1. Non-premixed Flames In non-premixed flames. the fuel and the oxidizer are thoroughly mixed prior to reaching the reaction zone. for non-premixed flames the reaction ideally takes place at stoichiometric conditions.1. but by balancing the local convective velocity of the reactants with the rate of consumption of the reactants popularly known as the flame speed. fully premixed flames can be burned at equivalence ratios other than 1. 9. thereby producing the maximum possible flame temperature for a given combination of reactant species. The flow characteristics of the incoming reactants divide flame types into turbulent and laminar flames. There are a number of such flame classifications and a discussion of all of them is beyond the scope of this document. which is formally defined in Section 2. Thus. 11] 2.5. 10. In these flames the position of the reaction zone is not defined by the diffusion of reactants. there are non-premixed flames and partially and fully premixed flames. also known as the flame front.4 Classification of Flames Flames can be classified in various ways. Fully Premixed Flames In fully premixed flames. lower flame 12 .information on the effect of Tf on the production of pollutants is described in [8. and products out of the reaction zone. Only the relevant categories are defined and discussed below. Based upon how the fuel and oxidizer reach the reaction front. The nature of the reaction zone is used to categorize flames as well stirred reactors or plug flow reactors. Thus. In such flames the reaction zone is established at a location where the total enthalpy of the reactants present balance the total enthalpy of the products generated plus any energy losses. the fuel and oxidizer are present on either side of the reaction zone. They are brought to the reaction zone in an unmixed state primarily due to diffusion of reactants into. Based on the stabilizing method.

Plug flow reactors characterize systems with no re-circulation of products and slow reaction rates. concentration gradients across the flow are generated in the reactant stream which enters the flame front. and emissions. the fuel is injected into the oxidizer flow just upstream of the flame.temperatures can be achieved. Thermal and species gradients are generated in the axis of the flow purely due to the diffusion process. Such flames are characterized by their degree of unmixedness. Well stirred reactor approximation is applied to conditions where there is tremendous mixing and reaction rates are very high Plug Flow Reactors When reacting flows have no mixing in the direction of flow. flammability limits. which now has a finite volume. Excess Enthalpy Flames Pre-heating of the reactant mixture has a profound effect on the combustion rates. One of the common methods to preheat the reactants is to use a 13 . Here the reactions are carried on along the flow. Partially Premixed Flames In partially premixed flames. hence they are termed as partially premixed. Well Stirred Reactor Well stirred reactor is an idealistic situation that can often be applied to flows with high turbulent intensities. nor are fully premixed. the combustion process is termed as plug flow reactors. there is not enough time for the fuel and the oxidizer to mix thoroughly and thus. It is a condition where the products of combustion get mixed with the reactants so quickly that ideally no temperature or species gradients remain with the reaction zone. which is a measure of how much the radial concentration profiles of the flow deviate from a fully premixed case. These flames are neither purely non-premixed. Under such conditions.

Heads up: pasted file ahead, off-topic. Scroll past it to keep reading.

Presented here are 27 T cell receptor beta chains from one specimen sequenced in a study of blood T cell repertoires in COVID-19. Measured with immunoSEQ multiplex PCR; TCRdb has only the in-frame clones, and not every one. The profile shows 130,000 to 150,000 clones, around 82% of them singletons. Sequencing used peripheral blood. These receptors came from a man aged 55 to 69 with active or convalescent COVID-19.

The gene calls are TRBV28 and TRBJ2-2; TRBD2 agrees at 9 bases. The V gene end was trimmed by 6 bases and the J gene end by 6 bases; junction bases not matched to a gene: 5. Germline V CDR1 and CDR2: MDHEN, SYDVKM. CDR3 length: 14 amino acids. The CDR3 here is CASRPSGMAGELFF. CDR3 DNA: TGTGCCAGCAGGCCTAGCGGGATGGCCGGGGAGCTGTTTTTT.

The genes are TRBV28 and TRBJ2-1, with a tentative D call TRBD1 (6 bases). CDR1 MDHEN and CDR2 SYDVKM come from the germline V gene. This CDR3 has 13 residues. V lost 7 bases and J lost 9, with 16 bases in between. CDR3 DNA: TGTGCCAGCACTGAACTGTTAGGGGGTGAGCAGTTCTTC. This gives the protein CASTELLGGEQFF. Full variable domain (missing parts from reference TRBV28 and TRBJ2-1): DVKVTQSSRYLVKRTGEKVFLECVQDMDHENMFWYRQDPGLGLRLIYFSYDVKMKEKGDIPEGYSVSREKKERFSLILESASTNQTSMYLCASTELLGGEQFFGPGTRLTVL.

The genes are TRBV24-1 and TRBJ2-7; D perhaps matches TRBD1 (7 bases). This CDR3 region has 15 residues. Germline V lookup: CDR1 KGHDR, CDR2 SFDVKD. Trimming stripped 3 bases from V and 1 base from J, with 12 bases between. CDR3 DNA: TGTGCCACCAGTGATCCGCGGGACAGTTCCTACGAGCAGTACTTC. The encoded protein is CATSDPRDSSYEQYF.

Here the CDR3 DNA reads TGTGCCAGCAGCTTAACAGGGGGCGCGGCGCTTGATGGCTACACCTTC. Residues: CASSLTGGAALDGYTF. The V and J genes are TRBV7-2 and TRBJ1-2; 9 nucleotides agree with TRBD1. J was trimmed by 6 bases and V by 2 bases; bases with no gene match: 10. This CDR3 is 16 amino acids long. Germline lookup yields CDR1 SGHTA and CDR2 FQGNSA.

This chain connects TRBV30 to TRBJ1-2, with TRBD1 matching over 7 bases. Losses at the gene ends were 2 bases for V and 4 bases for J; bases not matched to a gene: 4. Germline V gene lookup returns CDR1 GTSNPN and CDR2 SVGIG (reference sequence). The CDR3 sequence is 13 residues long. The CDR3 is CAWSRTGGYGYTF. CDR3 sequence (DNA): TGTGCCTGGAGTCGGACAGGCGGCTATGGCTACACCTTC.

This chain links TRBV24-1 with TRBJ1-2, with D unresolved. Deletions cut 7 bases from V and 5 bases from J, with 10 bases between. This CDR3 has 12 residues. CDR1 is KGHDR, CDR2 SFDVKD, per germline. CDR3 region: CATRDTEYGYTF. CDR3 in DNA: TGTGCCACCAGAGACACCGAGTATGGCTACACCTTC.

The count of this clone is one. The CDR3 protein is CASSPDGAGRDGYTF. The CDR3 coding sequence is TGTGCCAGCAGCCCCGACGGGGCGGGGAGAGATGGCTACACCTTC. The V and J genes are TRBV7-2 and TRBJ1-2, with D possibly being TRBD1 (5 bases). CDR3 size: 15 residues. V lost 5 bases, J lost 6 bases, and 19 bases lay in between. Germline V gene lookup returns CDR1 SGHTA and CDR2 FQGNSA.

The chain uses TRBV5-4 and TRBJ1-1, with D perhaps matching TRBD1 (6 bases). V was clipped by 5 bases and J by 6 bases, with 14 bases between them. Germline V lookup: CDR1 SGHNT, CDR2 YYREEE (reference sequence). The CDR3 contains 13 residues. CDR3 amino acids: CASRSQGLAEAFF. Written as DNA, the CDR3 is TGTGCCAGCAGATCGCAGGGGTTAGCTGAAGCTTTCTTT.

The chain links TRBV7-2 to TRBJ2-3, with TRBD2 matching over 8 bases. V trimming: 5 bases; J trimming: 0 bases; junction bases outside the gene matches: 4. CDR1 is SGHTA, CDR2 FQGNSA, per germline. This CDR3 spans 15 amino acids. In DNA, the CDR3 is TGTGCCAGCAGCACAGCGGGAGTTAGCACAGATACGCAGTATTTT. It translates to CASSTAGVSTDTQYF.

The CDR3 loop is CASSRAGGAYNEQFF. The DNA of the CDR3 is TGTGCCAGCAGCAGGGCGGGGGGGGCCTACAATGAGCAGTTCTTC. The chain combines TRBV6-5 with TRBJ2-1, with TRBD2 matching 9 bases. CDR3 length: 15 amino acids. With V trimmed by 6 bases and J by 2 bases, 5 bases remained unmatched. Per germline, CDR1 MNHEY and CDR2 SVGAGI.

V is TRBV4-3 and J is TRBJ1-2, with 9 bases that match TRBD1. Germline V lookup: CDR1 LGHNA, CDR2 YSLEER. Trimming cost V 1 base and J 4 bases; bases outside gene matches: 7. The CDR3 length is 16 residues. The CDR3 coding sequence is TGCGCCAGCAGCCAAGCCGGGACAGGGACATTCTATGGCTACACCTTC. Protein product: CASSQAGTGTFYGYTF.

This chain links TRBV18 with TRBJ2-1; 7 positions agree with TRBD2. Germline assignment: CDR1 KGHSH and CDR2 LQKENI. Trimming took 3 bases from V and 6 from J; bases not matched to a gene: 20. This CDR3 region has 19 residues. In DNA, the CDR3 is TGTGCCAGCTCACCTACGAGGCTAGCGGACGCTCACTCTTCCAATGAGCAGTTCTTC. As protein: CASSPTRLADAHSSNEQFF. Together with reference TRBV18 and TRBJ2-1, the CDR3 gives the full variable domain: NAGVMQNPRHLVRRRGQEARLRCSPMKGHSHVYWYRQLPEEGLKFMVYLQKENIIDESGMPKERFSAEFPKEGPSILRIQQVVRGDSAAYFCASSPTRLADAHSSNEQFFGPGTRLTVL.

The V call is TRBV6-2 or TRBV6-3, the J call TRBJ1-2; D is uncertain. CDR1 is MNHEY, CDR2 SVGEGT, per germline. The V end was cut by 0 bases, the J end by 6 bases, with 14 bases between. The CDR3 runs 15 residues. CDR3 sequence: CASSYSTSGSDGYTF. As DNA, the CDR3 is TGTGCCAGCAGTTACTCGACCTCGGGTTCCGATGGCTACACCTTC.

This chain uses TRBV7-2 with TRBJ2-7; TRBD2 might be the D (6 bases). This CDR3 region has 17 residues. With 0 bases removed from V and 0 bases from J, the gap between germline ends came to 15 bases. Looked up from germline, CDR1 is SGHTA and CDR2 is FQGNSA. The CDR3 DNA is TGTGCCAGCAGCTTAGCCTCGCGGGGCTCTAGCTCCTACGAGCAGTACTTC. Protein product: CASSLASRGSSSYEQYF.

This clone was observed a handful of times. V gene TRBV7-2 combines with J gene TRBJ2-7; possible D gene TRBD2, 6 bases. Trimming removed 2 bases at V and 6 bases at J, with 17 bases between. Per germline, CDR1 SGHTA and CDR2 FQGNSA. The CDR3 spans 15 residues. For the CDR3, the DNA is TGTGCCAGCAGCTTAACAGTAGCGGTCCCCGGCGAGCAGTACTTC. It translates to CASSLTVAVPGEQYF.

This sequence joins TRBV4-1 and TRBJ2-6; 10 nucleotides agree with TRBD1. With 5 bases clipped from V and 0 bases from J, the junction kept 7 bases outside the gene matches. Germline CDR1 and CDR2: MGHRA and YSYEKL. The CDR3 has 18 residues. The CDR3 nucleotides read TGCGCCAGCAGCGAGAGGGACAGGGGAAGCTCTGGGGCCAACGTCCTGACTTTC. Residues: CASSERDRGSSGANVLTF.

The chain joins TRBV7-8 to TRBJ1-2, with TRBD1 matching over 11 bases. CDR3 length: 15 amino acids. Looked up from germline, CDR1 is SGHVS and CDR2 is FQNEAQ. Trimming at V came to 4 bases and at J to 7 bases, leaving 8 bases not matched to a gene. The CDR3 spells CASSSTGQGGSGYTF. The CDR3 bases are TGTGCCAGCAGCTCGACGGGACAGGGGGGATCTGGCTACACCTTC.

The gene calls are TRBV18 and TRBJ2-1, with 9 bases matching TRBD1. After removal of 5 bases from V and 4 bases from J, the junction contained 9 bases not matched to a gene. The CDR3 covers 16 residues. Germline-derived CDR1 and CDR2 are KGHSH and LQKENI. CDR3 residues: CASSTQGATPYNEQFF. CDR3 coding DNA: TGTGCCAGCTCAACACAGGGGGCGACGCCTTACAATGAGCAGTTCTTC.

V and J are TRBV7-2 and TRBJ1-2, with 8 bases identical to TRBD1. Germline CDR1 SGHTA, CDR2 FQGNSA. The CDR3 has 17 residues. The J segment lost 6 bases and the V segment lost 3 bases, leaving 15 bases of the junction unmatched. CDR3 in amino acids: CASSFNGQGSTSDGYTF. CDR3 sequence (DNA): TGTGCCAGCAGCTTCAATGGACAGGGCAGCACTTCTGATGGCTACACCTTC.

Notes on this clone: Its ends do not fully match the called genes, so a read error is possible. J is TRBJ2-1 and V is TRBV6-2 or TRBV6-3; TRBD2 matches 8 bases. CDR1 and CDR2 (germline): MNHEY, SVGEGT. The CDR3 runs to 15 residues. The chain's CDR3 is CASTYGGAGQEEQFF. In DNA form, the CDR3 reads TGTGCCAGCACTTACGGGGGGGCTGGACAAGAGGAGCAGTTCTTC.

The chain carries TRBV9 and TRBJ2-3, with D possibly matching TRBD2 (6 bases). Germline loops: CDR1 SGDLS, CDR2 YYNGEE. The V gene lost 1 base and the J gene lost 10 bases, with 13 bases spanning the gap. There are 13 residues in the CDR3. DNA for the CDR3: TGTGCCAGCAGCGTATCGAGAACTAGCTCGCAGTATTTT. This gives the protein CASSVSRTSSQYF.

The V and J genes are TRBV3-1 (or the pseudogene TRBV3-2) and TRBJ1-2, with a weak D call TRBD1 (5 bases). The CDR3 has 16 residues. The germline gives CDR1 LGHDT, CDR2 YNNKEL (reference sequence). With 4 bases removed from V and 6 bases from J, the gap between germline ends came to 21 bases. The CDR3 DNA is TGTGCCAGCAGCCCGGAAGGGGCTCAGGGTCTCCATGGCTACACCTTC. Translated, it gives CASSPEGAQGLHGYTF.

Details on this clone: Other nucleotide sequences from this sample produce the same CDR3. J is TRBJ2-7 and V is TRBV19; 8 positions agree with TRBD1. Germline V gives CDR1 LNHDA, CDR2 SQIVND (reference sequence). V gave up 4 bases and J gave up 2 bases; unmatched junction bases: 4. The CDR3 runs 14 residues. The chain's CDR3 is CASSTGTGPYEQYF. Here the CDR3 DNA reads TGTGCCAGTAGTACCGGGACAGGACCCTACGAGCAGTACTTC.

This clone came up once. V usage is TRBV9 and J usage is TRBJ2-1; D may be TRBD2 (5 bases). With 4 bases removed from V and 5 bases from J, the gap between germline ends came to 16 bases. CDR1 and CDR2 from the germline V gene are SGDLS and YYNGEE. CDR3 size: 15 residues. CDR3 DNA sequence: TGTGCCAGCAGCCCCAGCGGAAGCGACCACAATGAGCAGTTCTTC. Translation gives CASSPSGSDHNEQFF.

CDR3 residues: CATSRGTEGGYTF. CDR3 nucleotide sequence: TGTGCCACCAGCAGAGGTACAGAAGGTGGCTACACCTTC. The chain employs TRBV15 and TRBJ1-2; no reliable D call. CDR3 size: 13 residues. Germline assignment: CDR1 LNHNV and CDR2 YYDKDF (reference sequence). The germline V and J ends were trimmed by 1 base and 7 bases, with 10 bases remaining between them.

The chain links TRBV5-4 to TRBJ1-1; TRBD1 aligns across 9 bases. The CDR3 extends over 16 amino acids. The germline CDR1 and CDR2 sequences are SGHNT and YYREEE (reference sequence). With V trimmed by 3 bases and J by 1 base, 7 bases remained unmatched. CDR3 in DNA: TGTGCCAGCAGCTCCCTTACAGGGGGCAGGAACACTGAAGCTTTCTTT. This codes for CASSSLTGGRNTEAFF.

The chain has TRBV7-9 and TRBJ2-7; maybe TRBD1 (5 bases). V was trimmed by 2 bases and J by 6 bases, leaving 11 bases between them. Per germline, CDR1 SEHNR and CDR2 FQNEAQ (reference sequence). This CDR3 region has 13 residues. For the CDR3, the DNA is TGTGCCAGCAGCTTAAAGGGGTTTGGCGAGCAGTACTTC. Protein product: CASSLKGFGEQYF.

Therefore. This utilization of the energy of the exhaust gases to increase the inlet temperature of the reactants is often referred to as excess enthalpy burning. the performance of the burner could be enhanced.1. A schematic of such a burner is shown in Figure 2. but are able to burn low grade fuels. By the simple use of the first and second law analysis.1: Schematic of a burner using external heat re-circulation heat exchanger to re-circulate the energy of the exhaust gases. just as the gases move into the reaction zone. the variation of the flame speed at 14 . Modern burners use the concept of excess enthalpy flames by pre-heating the incoming reactants via the flame stabilizer.1. As stated previously. They concluded that by reducing the heat loss from the reaction zone.5 Flame Speed The flame speed is defined as the local velocity of the reactant mixture normal to the reaction zone. and increase combustion efficiency.Hot Exhaust Gases Reactant Mixture Heat Exchanger Heated Reactant Mixture Burner Cold Exhaust Gases Figure 2. They performed several experiments with an uninsulated fused silica burner and were able to verify their predictions to a limited extent. the flame speed is essentially determined by the value of Tf . thus doing away with the problems associated with external heat exchangers 2. reduce pollutant emissions. Hardesty and Weinberg [15] showed that excess enthalpy flames are not only feasible.